Telling Stories, Not Roleplaying

January 22, 2007

When you tell the story of Red Ridinghood to, say, a classroom of young children, you have a fair amount of freedom to improvize the details but are constrained by storytelling traditions. There are a few crucial details:

– The girl protagonist wears a red riding hood
– Red is visiting grandma
– She meets a wolf
– She tells the wolf where grandma lives
– The wolf arrives before Red and eats grandma
– Red arrives
– “Oh what big eyes you have, etc.”
– Some resolution

Aside from that, there are many potentially important things that can be determined. Why does Red wear that hood? How did she come by it? Where does grandma live? Didn’t anyone tell her not to talk to strange wolves? How does the wolf get the info from Red? How does he get there before she does? Why doesn’t Red see through the wolf’s disguise? What about that thing with the woodsman and the part about filling the wolf’s belly full of rocks? Is that appropriate for young kids? Maybe even some of the important points above can be glossed over or ignored. If the story is already well known, sometimes you can make it more interesting by changing major aspects of it to make it new and exciting.

In any case, one of the opportunities and challenges of my recent approach to design is making games that are more like telling stories than roleplaying. When you tell stories, you already know the major incidents and characters that make up your narrative, even if your audience doesn’t. If I’m telling you about some guy that I saw trip over his own shoelaces and fall down a flight of stairs, you probably don’t “know the story,” but I certainly do. Still, that same story would be told differently by different storytellers and at different moments in time. What if I was the one who fell down the stairs? How would that affect the story? What if it was something that happened 5, 10, 25, 100, or 1000 years ago? How does that affect how the story is told?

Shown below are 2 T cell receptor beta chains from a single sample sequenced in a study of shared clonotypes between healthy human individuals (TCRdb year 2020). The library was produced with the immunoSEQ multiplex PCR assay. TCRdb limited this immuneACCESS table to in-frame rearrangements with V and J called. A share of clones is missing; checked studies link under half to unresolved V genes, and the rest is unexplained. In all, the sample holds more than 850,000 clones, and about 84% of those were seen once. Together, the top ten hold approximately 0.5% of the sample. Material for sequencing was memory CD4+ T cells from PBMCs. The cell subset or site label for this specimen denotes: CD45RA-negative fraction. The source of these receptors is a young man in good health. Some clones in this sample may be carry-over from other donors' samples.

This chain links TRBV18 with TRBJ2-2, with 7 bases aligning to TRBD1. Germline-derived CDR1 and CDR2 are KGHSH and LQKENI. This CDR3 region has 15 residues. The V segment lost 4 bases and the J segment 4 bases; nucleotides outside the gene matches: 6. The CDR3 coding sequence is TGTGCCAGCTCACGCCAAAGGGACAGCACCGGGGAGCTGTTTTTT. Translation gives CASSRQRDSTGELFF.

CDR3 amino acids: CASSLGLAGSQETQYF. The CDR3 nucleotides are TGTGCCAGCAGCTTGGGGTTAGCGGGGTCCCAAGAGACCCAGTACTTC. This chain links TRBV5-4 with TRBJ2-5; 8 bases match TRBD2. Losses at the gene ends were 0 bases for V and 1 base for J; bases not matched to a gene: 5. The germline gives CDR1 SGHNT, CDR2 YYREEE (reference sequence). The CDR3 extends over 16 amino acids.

I’ve been trying to bridge the differences between roleplaying and storytelling. I want to enable people to collaboratively tell stories together as if they were already familiar with what’s going to happen, at least in a general sense. I think surprise at the unknown, what Vincent talks about as the core of roleplaying, is neat. But I don’t think it’s central to the kinds of games I’m interested in designing.

[P.S. I do think surprise is an important aspect of storytelling, but it’s surprise at the details and how things come together, not at the major plot points. An act of storytelling, like a roleplaying session, is an instantiation of a larger tradition. Like Xu Wei says, “it’s new for every moment,” even if it’s a story you’ve heard a hundred times.]

My current struggle is in building a scene flowchart to outline one of the Four Nations stories. It’s pretty difficult but also really exciting. I can’t wait to show it to you.

3 Responses to “Telling Stories, Not Roleplaying”

  1. Brand Robins Says:

    It often seems to me that there is an inherent tension in much of game design between the players (GM included as player) telling the story and hearing the story. For example, people often talk about how they want to be surprised by the story like they were by movie X or book Y. That surprise, however, comes to the reader — not the writer. There have been lots of attempts to deal with this split (such as the famous GM tells the story, players participate), and I think that there can be a lot more. Its an exciting area to be moving into. However, the one thing that I’d say is that Little Red is less set in stone than even your initial bullet points. It only became that set after it was printed and the printed version superseded the oral version. The older versions of the tales, those still from living traditions, change a lot more than that. So, when making stories that we’re telling (rather than hearing), I think it is important not to nail down too much.

  2. Jonathan Walton Says:

    Great point, Brand. Oral literature often varies much more. I’ll post an example when I get home!

  3. Guy Says:

    Have you seen John Kirk’s Gnostigmata?For scene flow-story outline 🙂


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